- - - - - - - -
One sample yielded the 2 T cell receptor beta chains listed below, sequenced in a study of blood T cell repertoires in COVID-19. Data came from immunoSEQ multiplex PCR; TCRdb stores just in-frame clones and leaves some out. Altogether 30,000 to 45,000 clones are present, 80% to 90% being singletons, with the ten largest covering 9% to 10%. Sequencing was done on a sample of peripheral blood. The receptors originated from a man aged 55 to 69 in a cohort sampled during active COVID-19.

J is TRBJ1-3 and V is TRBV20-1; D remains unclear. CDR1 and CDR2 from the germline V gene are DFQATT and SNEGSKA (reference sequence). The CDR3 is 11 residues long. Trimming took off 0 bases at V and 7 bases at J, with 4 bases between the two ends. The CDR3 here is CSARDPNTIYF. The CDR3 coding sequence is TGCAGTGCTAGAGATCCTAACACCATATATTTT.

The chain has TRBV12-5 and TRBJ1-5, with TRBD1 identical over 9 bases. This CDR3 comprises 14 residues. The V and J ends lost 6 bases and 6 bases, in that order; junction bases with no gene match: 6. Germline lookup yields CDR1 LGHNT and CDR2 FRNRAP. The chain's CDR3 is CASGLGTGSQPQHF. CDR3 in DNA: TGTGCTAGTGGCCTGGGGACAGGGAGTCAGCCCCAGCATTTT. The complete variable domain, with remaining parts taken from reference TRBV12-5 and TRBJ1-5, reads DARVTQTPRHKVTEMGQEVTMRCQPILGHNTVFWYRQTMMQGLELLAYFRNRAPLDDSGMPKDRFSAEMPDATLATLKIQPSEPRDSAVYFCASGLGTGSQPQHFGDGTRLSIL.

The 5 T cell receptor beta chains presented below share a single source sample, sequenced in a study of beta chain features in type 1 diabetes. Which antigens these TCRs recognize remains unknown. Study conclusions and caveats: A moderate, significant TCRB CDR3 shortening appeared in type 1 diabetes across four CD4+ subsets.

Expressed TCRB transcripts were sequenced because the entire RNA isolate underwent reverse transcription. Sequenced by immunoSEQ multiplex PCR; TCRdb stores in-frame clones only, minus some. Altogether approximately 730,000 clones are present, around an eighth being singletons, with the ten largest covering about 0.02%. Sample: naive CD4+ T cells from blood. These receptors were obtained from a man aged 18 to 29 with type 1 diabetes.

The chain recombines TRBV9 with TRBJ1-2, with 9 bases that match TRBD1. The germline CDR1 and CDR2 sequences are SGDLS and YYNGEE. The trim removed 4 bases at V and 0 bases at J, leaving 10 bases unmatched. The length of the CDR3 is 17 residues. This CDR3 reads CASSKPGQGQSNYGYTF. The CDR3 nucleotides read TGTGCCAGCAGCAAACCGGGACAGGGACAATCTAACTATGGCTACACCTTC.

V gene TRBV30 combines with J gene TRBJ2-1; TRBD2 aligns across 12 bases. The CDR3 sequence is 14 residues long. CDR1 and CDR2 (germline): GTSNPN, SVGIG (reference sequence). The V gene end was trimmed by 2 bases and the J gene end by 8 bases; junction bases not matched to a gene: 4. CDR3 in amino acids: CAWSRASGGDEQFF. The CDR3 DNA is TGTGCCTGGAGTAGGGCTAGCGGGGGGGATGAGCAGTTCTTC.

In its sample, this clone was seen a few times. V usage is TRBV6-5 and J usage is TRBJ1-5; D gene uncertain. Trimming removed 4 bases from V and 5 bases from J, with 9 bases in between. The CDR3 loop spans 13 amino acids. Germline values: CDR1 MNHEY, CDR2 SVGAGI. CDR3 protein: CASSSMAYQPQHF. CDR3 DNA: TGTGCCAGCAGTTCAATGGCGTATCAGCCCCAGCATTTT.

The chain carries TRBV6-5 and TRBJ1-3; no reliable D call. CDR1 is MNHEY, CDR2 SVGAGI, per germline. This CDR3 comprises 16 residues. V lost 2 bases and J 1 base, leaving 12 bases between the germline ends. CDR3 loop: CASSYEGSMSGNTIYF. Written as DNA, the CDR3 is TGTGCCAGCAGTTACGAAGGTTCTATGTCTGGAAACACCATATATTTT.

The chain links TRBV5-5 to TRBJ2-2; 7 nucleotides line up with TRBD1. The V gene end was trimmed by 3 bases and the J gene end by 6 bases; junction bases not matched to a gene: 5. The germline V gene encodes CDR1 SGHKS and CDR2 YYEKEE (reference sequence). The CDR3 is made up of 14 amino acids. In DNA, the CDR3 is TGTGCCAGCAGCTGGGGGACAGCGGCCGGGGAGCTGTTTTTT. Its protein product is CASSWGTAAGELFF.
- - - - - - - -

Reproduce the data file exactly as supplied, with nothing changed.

One sample yielded the 2 T cell receptor beta chains listed below, sequenced in a study of blood T cell repertoires in COVID-19. Data came from immunoSEQ multiplex PCR; TCRdb stores just in-frame clones and leaves some out. Altogether 30,000 to 45,000 clones are present, 80% to 90% being singletons, with the ten largest covering 9% to 10%. Sequencing was done on a sample of peripheral blood. The receptors originated from a man aged 55 to 69 in a cohort sampled during active COVID-19.

J is TRBJ1-3 and V is TRBV20-1; D remains unclear. CDR1 and CDR2 from the germline V gene are DFQATT and SNEGSKA (reference sequence). The CDR3 is 11 residues long. Trimming took off 0 bases at V and 7 bases at J, with 4 bases between the two ends. The CDR3 here is CSARDPNTIYF. The CDR3 coding sequence is TGCAGTGCTAGAGATCCTAACACCATATATTTT.

The chain has TRBV12-5 and TRBJ1-5, with TRBD1 identical over 9 bases. This CDR3 comprises 14 residues. The V and J ends lost 6 bases and 6 bases, in that order; junction bases with no gene match: 6. Germline lookup yields CDR1 LGHNT and CDR2 FRNRAP. The chain's CDR3 is CASGLGTGSQPQHF. CDR3 in DNA: TGTGCTAGTGGCCTGGGGACAGGGAGTCAGCCCCAGCATTTT. The complete variable domain, with remaining parts taken from reference TRBV12-5 and TRBJ1-5, reads DARVTQTPRHKVTEMGQEVTMRCQPILGHNTVFWYRQTMMQGLELLAYFRNRAPLDDSGMPKDRFSAEMPDATLATLKIQPSEPRDSAVYFCASGLGTGSQPQHFGDGTRLSIL.

The 5 T cell receptor beta chains presented below share a single source sample, sequenced in a study of beta chain features in type 1 diabetes. Which antigens these TCRs recognize remains unknown. Study conclusions and caveats: A moderate, significant TCRB CDR3 shortening appeared in type 1 diabetes across four CD4+ subsets.

Expressed TCRB transcripts were sequenced because the entire RNA isolate underwent reverse transcription. Sequenced by immunoSEQ multiplex PCR; TCRdb stores in-frame clones only, minus some. Altogether approximately 730,000 clones are present, around an eighth being singletons, with the ten largest covering about 0.02%. Sample: naive CD4+ T cells from blood. These receptors were obtained from a man aged 18 to 29 with type 1 diabetes.

The chain recombines TRBV9 with TRBJ1-2, with 9 bases that match TRBD1. The germline CDR1 and CDR2 sequences are SGDLS and YYNGEE. The trim removed 4 bases at V and 0 bases at J, leaving 10 bases unmatched. The length of the CDR3 is 17 residues. This CDR3 reads CASSKPGQGQSNYGYTF. The CDR3 nucleotides read TGTGCCAGCAGCAAACCGGGACAGGGACAATCTAACTATGGCTACACCTTC.

V gene TRBV30 combines with J gene TRBJ2-1; TRBD2 aligns across 12 bases. The CDR3 sequence is 14 residues long. CDR1 and CDR2 (germline): GTSNPN, SVGIG (reference sequence). The V gene end was trimmed by 2 bases and the J gene end by 8 bases; junction bases not matched to a gene: 4. CDR3 in amino acids: CAWSRASGGDEQFF. The CDR3 DNA is TGTGCCTGGAGTAGGGCTAGCGGGGGGGATGAGCAGTTCTTC.

In its sample, this clone was seen a few times. V usage is TRBV6-5 and J usage is TRBJ1-5; D gene uncertain. Trimming removed 4 bases from V and 5 bases from J, with 9 bases in between. The CDR3 loop spans 13 amino acids. Germline values: CDR1 MNHEY, CDR2 SVGAGI. CDR3 protein: CASSSMAYQPQHF. CDR3 DNA: TGTGCCAGCAGTTCAATGGCGTATCAGCCCCAGCATTTT.

The chain carries TRBV6-5 and TRBJ1-3; no reliable D call. CDR1 is MNHEY, CDR2 SVGAGI, per germline. This CDR3 comprises 16 residues. V lost 2 bases and J 1 base, leaving 12 bases between the germline ends. CDR3 loop: CASSYEGSMSGNTIYF. Written as DNA, the CDR3 is TGTGCCAGCAGTTACGAAGGTTCTATGTCTGGAAACACCATATATTTT.

The chain links TRBV5-5 to TRBJ2-2; 7 nucleotides line up with TRBD1. The V gene end was trimmed by 3 bases and the J gene end by 6 bases; junction bases not matched to a gene: 5. The germline V gene encodes CDR1 SGHKS and CDR2 YYEKEE (reference sequence). The CDR3 is made up of 14 amino acids. In DNA, the CDR3 is TGTGCCAGCAGCTGGGGGACAGCGGCCGGGGAGCTGTTTTTT. Its protein product is CASSWGTAAGELFF.